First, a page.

Paul: Yeah, yeah so those are really important nutrients and they're also things that it's pretty easy to be deficient in. They're commonly - particularly vitamin C and magnesium that you mentioned - they're kind of too bulky to fit into multivitamins so, you know, most people don't, you know, don't supplement them easily but they're among the most common deficiencies. So, yeah we've got a small group of nutrients that we recommend supplementing just because they're relatively safe, it's not easy to overdose on them, a lot of people are deficient, it's very easy to become deficient. You know, something like vitamin C, it's not in a lot of foods, it's destroyed by heat so cooking can destroy it. You know, if you ate a pound of sweet peppers a day then you'd probably be getting enough C but, you know not many people do that. And, you know, and it's very safe so, you know, there's a lot to be said for supplementing it. Similarly magnesium, you know, if there were a really good food source of magnesium then we might say just eat that as a supplemental food, you know, but really it's pretty widely distributed among foods. And, you know, it's another one that's really crucial for health and a lot of people are deficient so, you know, there's a good case for supplementing it.
Ryan: Okay. Now, you mentioned in the very beginning part of the beginning of your journey was - with the Paleo diet you found that you became deficient in vitamin C. How did you fix that, was it strictly dietary or did you supplement with it?
Paul: Yeah, I used supplements. I found that I had to take 2 grams a day for a month in order to relieve my deficiency and get everything working again. Now in retrospect, you know having read more papers and stuff, what I should've done was take more like 20 grams a day and get rid of the deficiency quicker, you know so it can take a while to, you know, recover.
Ryan: So for people listening, is there a simple way to test for deficiency in vitamin C?
Paul: Not really. I mean there are blood tests but nobody gets the blood test done and, you know, unless you go into a hospital and you're bleeding then they'll - yeah, your gums are bleeding and -.
Ryan: You've got full-blown scurvy.
Paul: Yeah, your teeth are falling out, you know and then they'll test your vitamin C status but, you know, it's not a routine test. And yeah, the easiest way is actually to supplement it and what you can do is take a lot in one day and see how much you need in order to reach bowel tolerance. And bowel tolerance is when, once you've stuffed your body with vitamin C, your gut will stop absorbing it. When the vitamin C gets down to your colon then it really disturbs the gut bacteria and you start getting queasy, you'll get gas, you'll get - if you take too much you'll get diarrhea. And, you know, so you should really stop at the first sign of queasiness or any hint of gas.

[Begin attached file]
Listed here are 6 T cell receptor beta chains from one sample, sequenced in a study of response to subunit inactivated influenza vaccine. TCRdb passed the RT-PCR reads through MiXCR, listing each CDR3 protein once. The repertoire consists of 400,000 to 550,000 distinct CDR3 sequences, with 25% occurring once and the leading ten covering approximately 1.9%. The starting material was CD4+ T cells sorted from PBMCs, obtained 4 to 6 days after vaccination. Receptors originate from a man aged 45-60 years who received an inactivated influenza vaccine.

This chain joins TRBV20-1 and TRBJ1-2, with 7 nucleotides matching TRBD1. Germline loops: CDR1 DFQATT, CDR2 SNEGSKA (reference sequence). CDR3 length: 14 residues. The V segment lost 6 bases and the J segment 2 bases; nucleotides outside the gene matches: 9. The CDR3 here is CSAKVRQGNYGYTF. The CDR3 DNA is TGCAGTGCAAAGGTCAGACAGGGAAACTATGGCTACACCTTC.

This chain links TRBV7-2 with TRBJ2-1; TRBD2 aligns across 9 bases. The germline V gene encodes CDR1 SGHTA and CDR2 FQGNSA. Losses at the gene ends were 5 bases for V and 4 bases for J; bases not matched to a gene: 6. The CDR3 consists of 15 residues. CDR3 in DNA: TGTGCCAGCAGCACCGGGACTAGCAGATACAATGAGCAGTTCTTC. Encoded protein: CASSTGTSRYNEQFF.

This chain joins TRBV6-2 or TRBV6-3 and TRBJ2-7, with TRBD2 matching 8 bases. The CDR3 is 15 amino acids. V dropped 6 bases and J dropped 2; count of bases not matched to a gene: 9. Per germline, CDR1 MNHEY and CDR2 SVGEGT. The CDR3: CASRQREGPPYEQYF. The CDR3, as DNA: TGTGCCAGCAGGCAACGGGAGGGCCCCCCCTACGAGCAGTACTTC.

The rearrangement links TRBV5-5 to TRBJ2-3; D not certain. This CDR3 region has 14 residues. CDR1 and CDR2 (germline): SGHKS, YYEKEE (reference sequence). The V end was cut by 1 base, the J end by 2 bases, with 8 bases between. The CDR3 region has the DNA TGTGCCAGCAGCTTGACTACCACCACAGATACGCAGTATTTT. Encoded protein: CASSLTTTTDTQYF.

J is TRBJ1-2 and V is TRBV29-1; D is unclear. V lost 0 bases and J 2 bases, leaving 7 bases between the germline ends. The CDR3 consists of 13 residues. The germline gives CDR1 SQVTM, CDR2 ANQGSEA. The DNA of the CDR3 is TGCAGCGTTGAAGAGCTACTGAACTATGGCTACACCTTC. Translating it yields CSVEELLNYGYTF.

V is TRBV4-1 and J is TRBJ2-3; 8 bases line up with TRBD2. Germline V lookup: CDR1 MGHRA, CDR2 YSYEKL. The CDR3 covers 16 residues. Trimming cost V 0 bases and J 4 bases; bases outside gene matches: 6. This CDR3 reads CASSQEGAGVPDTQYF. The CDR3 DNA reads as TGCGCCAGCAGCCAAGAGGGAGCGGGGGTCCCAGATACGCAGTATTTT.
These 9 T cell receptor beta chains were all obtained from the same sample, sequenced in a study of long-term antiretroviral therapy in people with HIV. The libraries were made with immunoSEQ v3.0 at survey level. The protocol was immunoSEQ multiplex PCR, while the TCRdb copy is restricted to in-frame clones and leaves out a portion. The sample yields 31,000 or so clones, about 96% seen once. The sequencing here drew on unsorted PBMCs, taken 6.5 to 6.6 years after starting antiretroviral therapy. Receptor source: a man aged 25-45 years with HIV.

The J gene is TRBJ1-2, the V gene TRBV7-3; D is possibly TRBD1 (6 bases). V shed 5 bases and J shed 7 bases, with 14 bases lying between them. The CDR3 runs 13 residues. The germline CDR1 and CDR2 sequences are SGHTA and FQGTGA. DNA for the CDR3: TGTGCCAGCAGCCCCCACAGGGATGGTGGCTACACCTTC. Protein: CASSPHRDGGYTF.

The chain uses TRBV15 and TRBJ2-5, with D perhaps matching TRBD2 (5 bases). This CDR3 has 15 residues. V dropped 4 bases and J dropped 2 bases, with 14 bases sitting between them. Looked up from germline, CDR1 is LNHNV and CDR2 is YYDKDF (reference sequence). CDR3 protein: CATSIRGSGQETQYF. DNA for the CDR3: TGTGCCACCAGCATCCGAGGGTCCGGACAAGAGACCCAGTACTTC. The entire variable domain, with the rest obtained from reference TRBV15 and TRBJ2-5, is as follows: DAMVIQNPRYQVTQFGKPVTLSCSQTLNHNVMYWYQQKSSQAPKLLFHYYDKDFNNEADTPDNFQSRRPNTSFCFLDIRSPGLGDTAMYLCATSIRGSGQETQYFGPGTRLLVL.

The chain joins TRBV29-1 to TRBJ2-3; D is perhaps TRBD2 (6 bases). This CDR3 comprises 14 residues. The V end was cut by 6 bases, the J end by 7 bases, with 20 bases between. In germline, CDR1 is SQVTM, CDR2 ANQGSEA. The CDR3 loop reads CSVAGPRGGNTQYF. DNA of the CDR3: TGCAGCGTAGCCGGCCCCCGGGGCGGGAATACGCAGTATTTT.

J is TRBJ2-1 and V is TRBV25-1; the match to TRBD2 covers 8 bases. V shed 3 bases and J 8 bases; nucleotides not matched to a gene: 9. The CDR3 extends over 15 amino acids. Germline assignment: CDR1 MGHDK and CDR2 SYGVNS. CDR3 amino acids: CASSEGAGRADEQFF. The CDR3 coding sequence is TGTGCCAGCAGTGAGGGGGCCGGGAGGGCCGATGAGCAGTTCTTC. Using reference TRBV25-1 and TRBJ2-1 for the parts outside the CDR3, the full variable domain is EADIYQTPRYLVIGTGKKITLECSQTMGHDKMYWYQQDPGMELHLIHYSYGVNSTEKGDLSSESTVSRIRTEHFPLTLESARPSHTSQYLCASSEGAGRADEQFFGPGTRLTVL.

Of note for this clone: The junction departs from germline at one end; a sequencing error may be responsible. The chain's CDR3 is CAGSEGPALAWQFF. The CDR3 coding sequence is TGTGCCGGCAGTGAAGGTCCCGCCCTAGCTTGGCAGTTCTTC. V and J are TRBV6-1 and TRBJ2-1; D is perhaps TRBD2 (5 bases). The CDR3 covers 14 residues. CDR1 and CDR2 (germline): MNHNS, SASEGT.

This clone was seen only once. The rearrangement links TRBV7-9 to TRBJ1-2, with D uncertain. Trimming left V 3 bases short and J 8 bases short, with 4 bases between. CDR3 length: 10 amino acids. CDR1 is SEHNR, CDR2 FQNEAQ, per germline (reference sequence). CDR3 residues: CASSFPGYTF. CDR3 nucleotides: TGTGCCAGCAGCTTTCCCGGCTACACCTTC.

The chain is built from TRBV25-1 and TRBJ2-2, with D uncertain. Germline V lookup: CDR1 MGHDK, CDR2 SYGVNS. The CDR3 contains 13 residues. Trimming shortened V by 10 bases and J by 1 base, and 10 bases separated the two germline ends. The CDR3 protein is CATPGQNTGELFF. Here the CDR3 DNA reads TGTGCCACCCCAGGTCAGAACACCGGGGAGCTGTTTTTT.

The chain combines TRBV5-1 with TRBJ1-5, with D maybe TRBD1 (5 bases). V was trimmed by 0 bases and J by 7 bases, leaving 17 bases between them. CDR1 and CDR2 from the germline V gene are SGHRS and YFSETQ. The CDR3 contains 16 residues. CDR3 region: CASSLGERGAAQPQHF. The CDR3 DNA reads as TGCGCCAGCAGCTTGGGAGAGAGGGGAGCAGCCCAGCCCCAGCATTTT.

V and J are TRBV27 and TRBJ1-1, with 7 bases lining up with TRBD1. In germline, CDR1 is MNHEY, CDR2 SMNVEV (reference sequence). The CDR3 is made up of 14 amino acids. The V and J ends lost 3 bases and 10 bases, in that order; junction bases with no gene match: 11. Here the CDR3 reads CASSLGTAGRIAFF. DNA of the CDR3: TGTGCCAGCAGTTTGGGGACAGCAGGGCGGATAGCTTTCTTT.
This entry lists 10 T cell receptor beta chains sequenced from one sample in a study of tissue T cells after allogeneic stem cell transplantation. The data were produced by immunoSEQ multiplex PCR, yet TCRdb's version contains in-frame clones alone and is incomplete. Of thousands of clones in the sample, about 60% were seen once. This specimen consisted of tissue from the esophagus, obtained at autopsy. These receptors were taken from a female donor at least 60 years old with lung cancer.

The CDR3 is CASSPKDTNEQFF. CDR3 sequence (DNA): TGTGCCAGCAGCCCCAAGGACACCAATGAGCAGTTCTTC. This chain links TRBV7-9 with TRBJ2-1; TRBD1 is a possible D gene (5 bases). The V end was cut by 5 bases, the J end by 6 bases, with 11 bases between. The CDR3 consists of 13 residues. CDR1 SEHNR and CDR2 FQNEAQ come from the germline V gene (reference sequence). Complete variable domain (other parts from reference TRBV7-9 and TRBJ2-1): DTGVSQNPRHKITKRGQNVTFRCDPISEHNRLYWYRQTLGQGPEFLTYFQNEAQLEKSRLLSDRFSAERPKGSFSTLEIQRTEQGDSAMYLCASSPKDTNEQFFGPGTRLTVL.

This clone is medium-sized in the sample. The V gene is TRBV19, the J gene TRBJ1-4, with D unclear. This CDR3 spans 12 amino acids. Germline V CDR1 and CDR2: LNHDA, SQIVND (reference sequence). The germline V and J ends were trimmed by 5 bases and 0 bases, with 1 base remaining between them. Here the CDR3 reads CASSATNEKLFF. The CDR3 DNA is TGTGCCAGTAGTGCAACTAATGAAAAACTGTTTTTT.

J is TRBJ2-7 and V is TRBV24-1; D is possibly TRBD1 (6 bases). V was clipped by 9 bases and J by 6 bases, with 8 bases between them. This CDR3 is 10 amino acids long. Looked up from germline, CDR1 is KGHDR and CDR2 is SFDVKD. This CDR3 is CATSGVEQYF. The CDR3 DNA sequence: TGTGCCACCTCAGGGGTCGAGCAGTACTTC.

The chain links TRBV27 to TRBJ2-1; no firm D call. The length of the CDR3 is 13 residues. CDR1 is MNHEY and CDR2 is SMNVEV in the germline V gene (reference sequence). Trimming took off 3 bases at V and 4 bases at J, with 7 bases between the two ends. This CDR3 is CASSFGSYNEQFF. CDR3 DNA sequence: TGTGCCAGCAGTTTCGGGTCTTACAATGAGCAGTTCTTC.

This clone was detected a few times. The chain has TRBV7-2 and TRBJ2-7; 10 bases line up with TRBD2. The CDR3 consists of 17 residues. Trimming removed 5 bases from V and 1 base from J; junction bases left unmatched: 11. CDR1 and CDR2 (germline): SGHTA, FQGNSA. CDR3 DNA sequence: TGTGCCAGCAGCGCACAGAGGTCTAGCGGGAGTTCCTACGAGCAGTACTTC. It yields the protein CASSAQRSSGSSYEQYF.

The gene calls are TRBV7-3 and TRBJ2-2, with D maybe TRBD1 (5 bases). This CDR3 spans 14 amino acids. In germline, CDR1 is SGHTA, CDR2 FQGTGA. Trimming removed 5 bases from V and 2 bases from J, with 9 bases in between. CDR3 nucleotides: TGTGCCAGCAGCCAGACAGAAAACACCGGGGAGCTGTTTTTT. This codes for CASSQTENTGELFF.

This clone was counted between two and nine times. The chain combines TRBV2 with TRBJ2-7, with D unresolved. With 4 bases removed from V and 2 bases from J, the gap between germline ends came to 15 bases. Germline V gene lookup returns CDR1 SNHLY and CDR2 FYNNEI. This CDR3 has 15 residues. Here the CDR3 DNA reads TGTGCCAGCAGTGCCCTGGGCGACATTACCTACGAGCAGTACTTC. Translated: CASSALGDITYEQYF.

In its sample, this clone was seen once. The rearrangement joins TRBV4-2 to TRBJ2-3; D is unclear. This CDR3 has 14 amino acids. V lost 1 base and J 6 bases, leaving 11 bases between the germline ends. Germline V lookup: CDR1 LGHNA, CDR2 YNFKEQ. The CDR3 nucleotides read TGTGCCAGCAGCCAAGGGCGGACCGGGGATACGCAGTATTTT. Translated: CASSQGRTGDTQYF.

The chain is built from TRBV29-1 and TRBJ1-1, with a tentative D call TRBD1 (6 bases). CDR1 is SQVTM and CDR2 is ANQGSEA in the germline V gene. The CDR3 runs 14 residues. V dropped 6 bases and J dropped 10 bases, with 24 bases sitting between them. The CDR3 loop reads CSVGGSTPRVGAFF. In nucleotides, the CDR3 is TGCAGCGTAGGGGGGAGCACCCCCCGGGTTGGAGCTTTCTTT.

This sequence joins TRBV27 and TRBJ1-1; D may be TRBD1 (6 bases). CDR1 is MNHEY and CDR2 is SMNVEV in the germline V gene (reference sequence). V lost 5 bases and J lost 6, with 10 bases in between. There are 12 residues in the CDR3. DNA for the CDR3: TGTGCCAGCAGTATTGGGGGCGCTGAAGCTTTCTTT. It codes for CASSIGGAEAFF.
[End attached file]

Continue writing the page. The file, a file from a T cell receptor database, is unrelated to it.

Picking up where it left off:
Ryan: Or start carrying your gym bag around and tell people that it was the [unclear 00:49:53].
Paul: Yeah, that's right. Yeah, that's right. And anyhow, so if you assess bowel tolerance, if your vitamin C status is good then your bowel tolerance might be at 15 grams or less. But if it's more than 15 grams then you're probably deficient and you should be supplementing vitamin C and you know, for most people a gram a day would be a good dose and, you know, but you can do the bowel tolerance test. And when we've done it with people at our retreat it's not uncommon, you know, some people will need 40 or 50 grams in order to reach bowel tolerance and they should definitely be supplementing, you know maybe a couple grams a day.
Ryan: Okay. Now, you mentioned the retreat you guys - this is the Perfect Health retreat. Tell us a little bit about that, where does it take place? What do folks get when they show up for this?
Paul: Yeah. Well, it's a really good deal. They take place on the beach in North Carolina. We've got luxury properties, 2 heated saltwater pools, 2 saltwater hot tubs, it's right on the beach. At the time of the year that we do it it's almost a private beach. You know, luxury accommodations and we just teach you everything you need to know about how to be healthy for the rest of your life and how to optimize performance. I give science classes every day, it's a complete curriculum on how to be healthy; diet, nutrition, lifestyle, exercise movement, managing your health, other things. We've got 4 movement classes a day. There's basically a morning light activity, initiate circadian rhythms, movement sessions, that'd be things like tai chi or yoga sun salutations. We'll do late morning late afternoon activity that would be more intense and, you know, over the course of the week, you know, there would be a dozen of those classes and it would be a complete education and, you know, physical movement, different modalities. So, you know everybody can find things they enjoy. And then in the evening we have a class that's devoted to relaxation, stress relief, healing, massage, meditation. And we use things like heart rate variability biofeedback to help make it more effective. And, you know, basically teaching people how to put their body into the right frame for rest, recovery, sleep.